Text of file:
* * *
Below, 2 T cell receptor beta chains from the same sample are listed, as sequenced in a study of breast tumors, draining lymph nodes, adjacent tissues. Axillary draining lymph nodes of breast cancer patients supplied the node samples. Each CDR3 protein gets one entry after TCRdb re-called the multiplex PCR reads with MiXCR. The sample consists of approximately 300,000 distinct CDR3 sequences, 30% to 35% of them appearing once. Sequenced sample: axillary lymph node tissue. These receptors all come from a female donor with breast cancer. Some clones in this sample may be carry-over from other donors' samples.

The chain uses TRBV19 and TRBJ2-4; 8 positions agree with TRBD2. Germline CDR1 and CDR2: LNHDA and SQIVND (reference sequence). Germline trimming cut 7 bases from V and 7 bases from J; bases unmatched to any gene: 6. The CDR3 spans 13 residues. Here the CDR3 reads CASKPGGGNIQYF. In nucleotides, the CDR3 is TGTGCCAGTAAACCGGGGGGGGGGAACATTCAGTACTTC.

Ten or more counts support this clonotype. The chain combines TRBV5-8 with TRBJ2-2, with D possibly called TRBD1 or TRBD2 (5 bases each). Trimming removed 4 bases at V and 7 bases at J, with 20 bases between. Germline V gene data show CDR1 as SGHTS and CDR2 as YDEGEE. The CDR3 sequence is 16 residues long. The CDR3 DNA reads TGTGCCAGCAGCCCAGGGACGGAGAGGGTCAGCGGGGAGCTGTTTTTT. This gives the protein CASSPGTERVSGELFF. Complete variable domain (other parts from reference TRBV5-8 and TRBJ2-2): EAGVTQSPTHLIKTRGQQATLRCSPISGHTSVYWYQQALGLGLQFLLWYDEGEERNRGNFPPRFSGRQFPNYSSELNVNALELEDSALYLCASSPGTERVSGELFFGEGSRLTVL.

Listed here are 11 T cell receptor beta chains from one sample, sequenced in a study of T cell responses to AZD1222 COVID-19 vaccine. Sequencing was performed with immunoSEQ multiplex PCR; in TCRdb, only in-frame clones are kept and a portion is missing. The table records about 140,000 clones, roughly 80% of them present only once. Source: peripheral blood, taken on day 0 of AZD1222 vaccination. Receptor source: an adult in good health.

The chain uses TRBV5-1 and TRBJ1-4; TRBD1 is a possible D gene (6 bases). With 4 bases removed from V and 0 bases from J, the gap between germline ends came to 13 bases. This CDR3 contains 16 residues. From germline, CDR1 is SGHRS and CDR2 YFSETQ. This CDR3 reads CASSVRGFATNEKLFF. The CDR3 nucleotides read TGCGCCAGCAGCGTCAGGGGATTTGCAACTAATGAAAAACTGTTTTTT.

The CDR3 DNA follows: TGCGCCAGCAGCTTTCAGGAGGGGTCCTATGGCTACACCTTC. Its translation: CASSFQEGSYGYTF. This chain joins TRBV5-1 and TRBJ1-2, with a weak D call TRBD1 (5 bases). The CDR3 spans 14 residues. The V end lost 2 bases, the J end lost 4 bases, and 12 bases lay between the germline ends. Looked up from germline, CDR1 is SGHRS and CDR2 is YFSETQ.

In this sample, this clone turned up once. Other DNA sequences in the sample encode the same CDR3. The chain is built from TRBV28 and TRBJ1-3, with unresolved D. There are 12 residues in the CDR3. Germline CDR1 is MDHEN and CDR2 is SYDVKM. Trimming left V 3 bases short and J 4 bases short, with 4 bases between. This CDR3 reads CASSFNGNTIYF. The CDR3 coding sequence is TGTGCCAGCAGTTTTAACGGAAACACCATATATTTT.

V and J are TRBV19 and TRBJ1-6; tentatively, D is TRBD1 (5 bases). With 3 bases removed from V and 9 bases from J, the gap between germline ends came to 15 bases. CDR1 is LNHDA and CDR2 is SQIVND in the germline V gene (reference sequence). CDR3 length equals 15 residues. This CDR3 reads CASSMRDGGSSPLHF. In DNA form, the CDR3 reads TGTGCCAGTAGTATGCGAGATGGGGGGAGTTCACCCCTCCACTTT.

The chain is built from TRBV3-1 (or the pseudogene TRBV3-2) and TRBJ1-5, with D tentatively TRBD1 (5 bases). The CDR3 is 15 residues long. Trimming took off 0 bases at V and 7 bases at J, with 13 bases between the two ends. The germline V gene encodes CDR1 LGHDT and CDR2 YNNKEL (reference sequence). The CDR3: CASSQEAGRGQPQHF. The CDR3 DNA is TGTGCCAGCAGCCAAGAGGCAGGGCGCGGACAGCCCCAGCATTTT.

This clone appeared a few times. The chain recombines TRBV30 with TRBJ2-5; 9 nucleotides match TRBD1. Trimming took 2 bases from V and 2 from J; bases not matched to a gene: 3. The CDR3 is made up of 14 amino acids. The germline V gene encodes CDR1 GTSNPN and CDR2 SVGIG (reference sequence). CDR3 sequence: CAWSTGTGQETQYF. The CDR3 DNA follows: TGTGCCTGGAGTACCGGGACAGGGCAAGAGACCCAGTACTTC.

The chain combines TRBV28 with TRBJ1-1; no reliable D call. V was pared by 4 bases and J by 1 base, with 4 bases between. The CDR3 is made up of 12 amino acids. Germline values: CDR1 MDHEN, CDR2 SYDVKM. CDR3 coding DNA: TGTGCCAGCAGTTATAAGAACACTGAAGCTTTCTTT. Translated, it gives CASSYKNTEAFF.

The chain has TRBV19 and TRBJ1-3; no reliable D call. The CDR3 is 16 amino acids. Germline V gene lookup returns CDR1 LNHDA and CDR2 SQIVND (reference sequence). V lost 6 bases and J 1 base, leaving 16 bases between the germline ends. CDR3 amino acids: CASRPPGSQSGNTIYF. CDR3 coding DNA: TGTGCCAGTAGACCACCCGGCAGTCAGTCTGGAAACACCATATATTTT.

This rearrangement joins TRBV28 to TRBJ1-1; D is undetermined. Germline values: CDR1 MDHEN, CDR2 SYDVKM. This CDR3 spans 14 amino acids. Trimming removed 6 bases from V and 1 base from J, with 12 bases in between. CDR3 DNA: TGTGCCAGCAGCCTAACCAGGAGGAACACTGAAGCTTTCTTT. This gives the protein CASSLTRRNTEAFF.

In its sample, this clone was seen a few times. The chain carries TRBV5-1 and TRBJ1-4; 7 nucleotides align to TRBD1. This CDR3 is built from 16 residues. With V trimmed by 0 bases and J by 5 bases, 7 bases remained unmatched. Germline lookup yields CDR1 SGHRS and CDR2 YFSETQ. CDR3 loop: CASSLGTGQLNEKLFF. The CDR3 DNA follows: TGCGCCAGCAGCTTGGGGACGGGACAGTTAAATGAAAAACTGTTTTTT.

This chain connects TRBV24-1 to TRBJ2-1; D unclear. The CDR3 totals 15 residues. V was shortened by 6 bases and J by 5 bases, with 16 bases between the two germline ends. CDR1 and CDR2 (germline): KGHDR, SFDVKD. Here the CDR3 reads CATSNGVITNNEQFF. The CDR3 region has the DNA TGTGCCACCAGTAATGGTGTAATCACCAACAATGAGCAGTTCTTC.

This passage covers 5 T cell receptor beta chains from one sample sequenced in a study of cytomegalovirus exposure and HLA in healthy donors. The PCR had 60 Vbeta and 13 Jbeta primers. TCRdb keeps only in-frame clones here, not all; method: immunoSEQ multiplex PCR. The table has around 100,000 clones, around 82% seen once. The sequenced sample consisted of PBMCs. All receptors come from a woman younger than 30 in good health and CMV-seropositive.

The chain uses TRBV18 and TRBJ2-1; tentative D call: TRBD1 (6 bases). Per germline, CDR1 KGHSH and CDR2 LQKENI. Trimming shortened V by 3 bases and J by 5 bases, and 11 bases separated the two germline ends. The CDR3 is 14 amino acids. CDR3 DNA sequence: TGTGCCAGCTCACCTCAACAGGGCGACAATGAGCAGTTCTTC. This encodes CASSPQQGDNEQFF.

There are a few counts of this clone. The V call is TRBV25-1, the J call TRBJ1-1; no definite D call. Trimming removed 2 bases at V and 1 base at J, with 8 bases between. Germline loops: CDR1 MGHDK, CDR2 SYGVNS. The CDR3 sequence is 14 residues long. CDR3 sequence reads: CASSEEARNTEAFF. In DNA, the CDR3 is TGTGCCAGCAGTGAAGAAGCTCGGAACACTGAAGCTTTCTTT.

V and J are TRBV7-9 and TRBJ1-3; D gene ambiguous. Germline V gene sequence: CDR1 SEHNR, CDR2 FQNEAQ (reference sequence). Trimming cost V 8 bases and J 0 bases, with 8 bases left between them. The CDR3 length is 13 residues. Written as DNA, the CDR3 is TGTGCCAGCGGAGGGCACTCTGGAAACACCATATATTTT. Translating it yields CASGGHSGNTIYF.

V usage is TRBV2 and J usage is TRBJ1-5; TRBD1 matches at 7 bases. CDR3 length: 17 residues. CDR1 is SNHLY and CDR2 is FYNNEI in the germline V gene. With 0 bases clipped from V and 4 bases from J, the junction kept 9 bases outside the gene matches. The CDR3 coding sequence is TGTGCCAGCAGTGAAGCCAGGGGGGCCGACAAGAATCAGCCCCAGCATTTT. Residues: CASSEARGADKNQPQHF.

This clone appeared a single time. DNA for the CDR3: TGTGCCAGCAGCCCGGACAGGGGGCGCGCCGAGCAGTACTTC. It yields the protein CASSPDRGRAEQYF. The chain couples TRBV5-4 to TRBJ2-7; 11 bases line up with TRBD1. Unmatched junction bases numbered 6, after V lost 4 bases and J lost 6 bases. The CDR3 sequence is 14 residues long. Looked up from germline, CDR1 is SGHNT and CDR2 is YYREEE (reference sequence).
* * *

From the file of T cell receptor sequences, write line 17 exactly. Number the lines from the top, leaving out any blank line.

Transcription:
The chain uses TRBV18 and TRBJ2-1; tentative D call: TRBD1 (6 bases). Per germline, CDR1 KGHSH and CDR2 LQKENI. Trimming shortened V by 3 bases and J by 5 bases, and 11 bases separated the two germline ends. The CDR3 is 14 amino acids. CDR3 DNA sequence: TGTGCCAGCTCACCTCAACAGGGCGACAATGAGCAGTTCTTC. This encodes CASSPQQGDNEQFF.